The IM server 103, which may comprise one or more computer devices, provides the capability for computing devices 101 and 102 to exchange information, including instant messages. The basic functions of an IM server 103 are well known to one of ordinary skill in the art, and may include functions such as detecting if a user is on-line, routing of messages, and managing the transfer of messages. Generally, the IM server 103 does not provide storing and forwarding of messages, such as is applied in, for instance, transfer of emails. Some services, however, do provide some form of store and forward, but in general the storage is limited. So the instant message, or part of an instant message during texting, really may not exist as a retrievable file on the server and has to be destroyed on a client device such as the recipient's device. Computing devices 101 and 102 can each be called a client of the IM server 103.

During a transmission, when a recipient is disconnected from the network, a message sent by a sender is usually lost. The IM server 103 usually can detect that a recipient is off-line and may stop transmitting the message. The sender may be alerted that the recipient is off-line.

In general, an instant message may be considered a direct connection between two terminals. Because a message by a sender is usually composed using a screen, that message may be temporarily stored on the sending device. A message that is received by a recipient is usually displayed on a screen. It may thus be temporarily stored on the recipient device. As these messages are available in a temporary memory they may actually be saved on a computing device. It is an aspect of the present invention to destroy an instant message and make it not retrievable from either the sending device, the recipient device or both devices.

The following is a set of steps that is involved in setting up and performing instant messaging.

For IM to work on a computing device requires an IM application to be installed on the computing device. Such an application may be downloaded, for instance, from a web site and installed on the device. The application may already be an integrated part of another application such as an Internet Browser, or it may be installed as a plug-in to a browser. Such an application may also be embedded in hardware or installed as part of an operating environment of the computing device.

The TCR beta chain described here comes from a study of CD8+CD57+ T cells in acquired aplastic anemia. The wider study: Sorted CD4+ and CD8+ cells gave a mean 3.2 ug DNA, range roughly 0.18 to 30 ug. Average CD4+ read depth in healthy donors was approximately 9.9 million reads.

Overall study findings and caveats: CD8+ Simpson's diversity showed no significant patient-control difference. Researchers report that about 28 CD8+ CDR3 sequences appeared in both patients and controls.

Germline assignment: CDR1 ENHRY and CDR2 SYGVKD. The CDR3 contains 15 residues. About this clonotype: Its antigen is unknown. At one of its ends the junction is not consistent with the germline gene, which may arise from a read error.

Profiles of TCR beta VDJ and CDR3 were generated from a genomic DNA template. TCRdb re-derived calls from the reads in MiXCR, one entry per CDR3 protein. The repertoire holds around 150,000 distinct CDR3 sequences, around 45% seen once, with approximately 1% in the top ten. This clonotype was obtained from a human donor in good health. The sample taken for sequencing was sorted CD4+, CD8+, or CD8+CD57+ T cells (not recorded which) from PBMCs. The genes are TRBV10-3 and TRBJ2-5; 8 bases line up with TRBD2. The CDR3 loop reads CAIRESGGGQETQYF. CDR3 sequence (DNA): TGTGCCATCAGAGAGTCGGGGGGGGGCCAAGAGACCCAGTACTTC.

Activating an IM application may open a window in which text may be entered by a sender from a keyboard or a file (such as an image) may be tagged to be transmitted in the context of a real-time connection to a recipient. The window may also be used to display text which was typed by the recipient in response to the sender, or to display or play a file which was sent by the recipient to the sender in the context of a real-time connection. The terms sender and recipient are used herein in the normal meaning. They are also used to indicate who initiated the communication (the sender) and who responded to the initiation of the communication (the recipient). Because IM is generally a two-way communication, the recipient may respond to a message from the sender.

IM is usually performed in real-time or near real-time with a seemingly direct connection. This may sometimes provide the impression that the messages are fleeting and do not persist after a connection has been ended, and may lead to a false sense of privacy. However, messages do persist and can often be printed, saved, retrieved and forwarded.

Once the IM application (also called the “client”) is installed on a computing device, the user may open or activate the application and the device on which the client is installed may be connected to a server through a network. A user usually has to register at least once, so the server can identify the user when the computing device is connected to the server. The server and client work in accordance with a protocol. Such protocols are generally proprietary to a service and/or applications. Different IM services use generally different protocols and are generally not inter-operable.

Known examples of instant messaging applications and services are, for instance, those related to AOL Instant Messenger (AIM®) and Microsoft® Windows Messenger. Others are also available.

In one embodiment of an IM application, when a user activates the IM client, the details of the user's device are relayed to the server. Also, a list of contacts (known as “buddy list”) may be sent to the server. The server may then let the user know which of the users on the “buddy list” are on-line and may be contacted to successfully initiate a communication or IM session.

When a user contacts another user (usually from the “buddy list”) and initiates an IM session, ports on the devices from sender and recipient may be activated to allow real-time or instant messaging, allowing, so to speak, to make a recipient device an output device for a sender device and vice versa. The role of the server is to transport data directly from sender to recipient. No data is usually stored on the IM server.

Many users operate behind a firewall. In such cases, for instance, a “polling” type of protocol may be used.

In accordance with an aspect of the present invention, an IM messenger application is provided that will allow a message to be destroyed at the recipient's and at a sender's side. In that sense, the diagram of FIG. 1 illustrates a novel configuration as computing devices 101 and 102 are both able to create, send, receive and destroy destroyable instant messages.